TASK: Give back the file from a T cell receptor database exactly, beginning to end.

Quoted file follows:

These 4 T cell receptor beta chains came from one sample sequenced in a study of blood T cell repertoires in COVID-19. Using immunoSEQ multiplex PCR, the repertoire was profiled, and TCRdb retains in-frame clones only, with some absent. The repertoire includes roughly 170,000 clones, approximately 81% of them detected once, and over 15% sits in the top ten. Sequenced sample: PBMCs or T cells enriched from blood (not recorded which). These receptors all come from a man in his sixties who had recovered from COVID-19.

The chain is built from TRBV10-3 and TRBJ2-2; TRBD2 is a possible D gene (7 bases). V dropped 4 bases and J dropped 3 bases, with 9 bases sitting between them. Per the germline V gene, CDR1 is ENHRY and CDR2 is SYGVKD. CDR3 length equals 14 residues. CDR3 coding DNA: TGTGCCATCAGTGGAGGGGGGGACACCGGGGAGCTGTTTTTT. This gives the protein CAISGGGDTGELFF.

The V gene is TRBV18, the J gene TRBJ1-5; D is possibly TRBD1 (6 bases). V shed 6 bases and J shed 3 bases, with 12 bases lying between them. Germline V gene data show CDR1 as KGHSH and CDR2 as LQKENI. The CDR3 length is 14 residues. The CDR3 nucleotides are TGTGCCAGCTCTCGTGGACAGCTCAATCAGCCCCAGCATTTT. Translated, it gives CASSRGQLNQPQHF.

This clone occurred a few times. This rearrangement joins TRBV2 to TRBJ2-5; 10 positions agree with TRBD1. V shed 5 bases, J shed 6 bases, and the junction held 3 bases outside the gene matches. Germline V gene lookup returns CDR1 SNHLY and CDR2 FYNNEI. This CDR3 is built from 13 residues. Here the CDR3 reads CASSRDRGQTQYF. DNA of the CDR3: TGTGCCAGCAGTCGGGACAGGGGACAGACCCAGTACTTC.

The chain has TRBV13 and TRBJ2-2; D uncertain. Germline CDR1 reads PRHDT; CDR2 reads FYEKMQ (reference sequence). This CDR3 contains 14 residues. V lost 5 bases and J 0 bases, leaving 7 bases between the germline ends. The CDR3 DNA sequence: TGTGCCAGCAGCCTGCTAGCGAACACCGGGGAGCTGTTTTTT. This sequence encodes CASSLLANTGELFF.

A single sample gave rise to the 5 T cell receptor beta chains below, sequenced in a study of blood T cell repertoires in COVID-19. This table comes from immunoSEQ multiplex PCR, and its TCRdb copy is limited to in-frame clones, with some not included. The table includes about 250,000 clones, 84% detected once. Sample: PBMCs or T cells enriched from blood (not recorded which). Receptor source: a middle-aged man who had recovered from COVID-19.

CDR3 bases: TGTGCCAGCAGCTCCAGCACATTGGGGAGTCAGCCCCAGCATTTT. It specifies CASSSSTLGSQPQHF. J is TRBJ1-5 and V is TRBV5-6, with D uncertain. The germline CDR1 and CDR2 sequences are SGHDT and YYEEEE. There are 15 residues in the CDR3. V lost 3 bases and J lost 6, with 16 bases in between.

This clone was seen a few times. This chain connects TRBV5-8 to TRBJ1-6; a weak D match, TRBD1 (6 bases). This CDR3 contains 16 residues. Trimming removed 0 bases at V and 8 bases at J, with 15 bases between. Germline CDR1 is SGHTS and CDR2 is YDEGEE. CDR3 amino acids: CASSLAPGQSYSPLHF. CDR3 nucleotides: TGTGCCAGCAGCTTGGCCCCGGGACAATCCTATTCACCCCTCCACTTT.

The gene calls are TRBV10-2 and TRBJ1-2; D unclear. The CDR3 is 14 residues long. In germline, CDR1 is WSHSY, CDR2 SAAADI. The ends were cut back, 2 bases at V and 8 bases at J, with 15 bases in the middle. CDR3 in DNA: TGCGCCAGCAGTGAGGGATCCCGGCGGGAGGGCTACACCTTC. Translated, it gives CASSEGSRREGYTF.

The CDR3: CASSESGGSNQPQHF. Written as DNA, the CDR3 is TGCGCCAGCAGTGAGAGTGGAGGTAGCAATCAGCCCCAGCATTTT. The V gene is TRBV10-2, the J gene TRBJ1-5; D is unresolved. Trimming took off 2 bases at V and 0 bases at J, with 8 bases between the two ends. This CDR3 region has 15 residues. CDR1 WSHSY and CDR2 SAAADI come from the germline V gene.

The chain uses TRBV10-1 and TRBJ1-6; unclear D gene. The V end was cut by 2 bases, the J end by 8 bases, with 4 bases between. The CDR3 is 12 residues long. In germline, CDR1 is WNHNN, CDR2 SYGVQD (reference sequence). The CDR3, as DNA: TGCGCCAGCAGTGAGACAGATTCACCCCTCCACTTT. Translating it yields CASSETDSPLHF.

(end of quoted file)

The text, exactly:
These 4 T cell receptor beta chains came from one sample sequenced in a study of blood T cell repertoires in COVID-19. Using immunoSEQ multiplex PCR, the repertoire was profiled, and TCRdb retains in-frame clones only, with some absent. The repertoire includes roughly 170,000 clones, approximately 81% of them detected once, and over 15% sits in the top ten. Sequenced sample: PBMCs or T cells enriched from blood (not recorded which). These receptors all come from a man in his sixties who had recovered from COVID-19.

The chain is built from TRBV10-3 and TRBJ2-2; TRBD2 is a possible D gene (7 bases). V dropped 4 bases and J dropped 3 bases, with 9 bases sitting between them. Per the germline V gene, CDR1 is ENHRY and CDR2 is SYGVKD. CDR3 length equals 14 residues. CDR3 coding DNA: TGTGCCATCAGTGGAGGGGGGGACACCGGGGAGCTGTTTTTT. This gives the protein CAISGGGDTGELFF.

The V gene is TRBV18, the J gene TRBJ1-5; D is possibly TRBD1 (6 bases). V shed 6 bases and J shed 3 bases, with 12 bases lying between them. Germline V gene data show CDR1 as KGHSH and CDR2 as LQKENI. The CDR3 length is 14 residues. The CDR3 nucleotides are TGTGCCAGCTCTCGTGGACAGCTCAATCAGCCCCAGCATTTT. Translated, it gives CASSRGQLNQPQHF.

This clone occurred a few times. This rearrangement joins TRBV2 to TRBJ2-5; 10 positions agree with TRBD1. V shed 5 bases, J shed 6 bases, and the junction held 3 bases outside the gene matches. Germline V gene lookup returns CDR1 SNHLY and CDR2 FYNNEI. This CDR3 is built from 13 residues. Here the CDR3 reads CASSRDRGQTQYF. DNA of the CDR3: TGTGCCAGCAGTCGGGACAGGGGACAGACCCAGTACTTC.

The chain has TRBV13 and TRBJ2-2; D uncertain. Germline CDR1 reads PRHDT; CDR2 reads FYEKMQ (reference sequence). This CDR3 contains 14 residues. V lost 5 bases and J 0 bases, leaving 7 bases between the germline ends. The CDR3 DNA sequence: TGTGCCAGCAGCCTGCTAGCGAACACCGGGGAGCTGTTTTTT. This sequence encodes CASSLLANTGELFF.

A single sample gave rise to the 5 T cell receptor beta chains below, sequenced in a study of blood T cell repertoires in COVID-19. This table comes from immunoSEQ multiplex PCR, and its TCRdb copy is limited to in-frame clones, with some not included. The table includes about 250,000 clones, 84% detected once. Sample: PBMCs or T cells enriched from blood (not recorded which). Receptor source: a middle-aged man who had recovered from COVID-19.

CDR3 bases: TGTGCCAGCAGCTCCAGCACATTGGGGAGTCAGCCCCAGCATTTT. It specifies CASSSSTLGSQPQHF. J is TRBJ1-5 and V is TRBV5-6, with D uncertain. The germline CDR1 and CDR2 sequences are SGHDT and YYEEEE. There are 15 residues in the CDR3. V lost 3 bases and J lost 6, with 16 bases in between.

This clone was seen a few times. This chain connects TRBV5-8 to TRBJ1-6; a weak D match, TRBD1 (6 bases). This CDR3 contains 16 residues. Trimming removed 0 bases at V and 8 bases at J, with 15 bases between. Germline CDR1 is SGHTS and CDR2 is YDEGEE. CDR3 amino acids: CASSLAPGQSYSPLHF. CDR3 nucleotides: TGTGCCAGCAGCTTGGCCCCGGGACAATCCTATTCACCCCTCCACTTT.

The gene calls are TRBV10-2 and TRBJ1-2; D unclear. The CDR3 is 14 residues long. In germline, CDR1 is WSHSY, CDR2 SAAADI. The ends were cut back, 2 bases at V and 8 bases at J, with 15 bases in the middle. CDR3 in DNA: TGCGCCAGCAGTGAGGGATCCCGGCGGGAGGGCTACACCTTC. Translated, it gives CASSEGSRREGYTF.

The CDR3: CASSESGGSNQPQHF. Written as DNA, the CDR3 is TGCGCCAGCAGTGAGAGTGGAGGTAGCAATCAGCCCCAGCATTTT. The V gene is TRBV10-2, the J gene TRBJ1-5; D is unresolved. Trimming took off 2 bases at V and 0 bases at J, with 8 bases between the two ends. This CDR3 region has 15 residues. CDR1 WSHSY and CDR2 SAAADI come from the germline V gene.

The chain uses TRBV10-1 and TRBJ1-6; unclear D gene. The V end was cut by 2 bases, the J end by 8 bases, with 4 bases between. The CDR3 is 12 residues long. In germline, CDR1 is WNHNN, CDR2 SYGVQD (reference sequence). The CDR3, as DNA: TGCGCCAGCAGTGAGACAGATTCACCCCTCCACTTT. Translating it yields CASSETDSPLHF.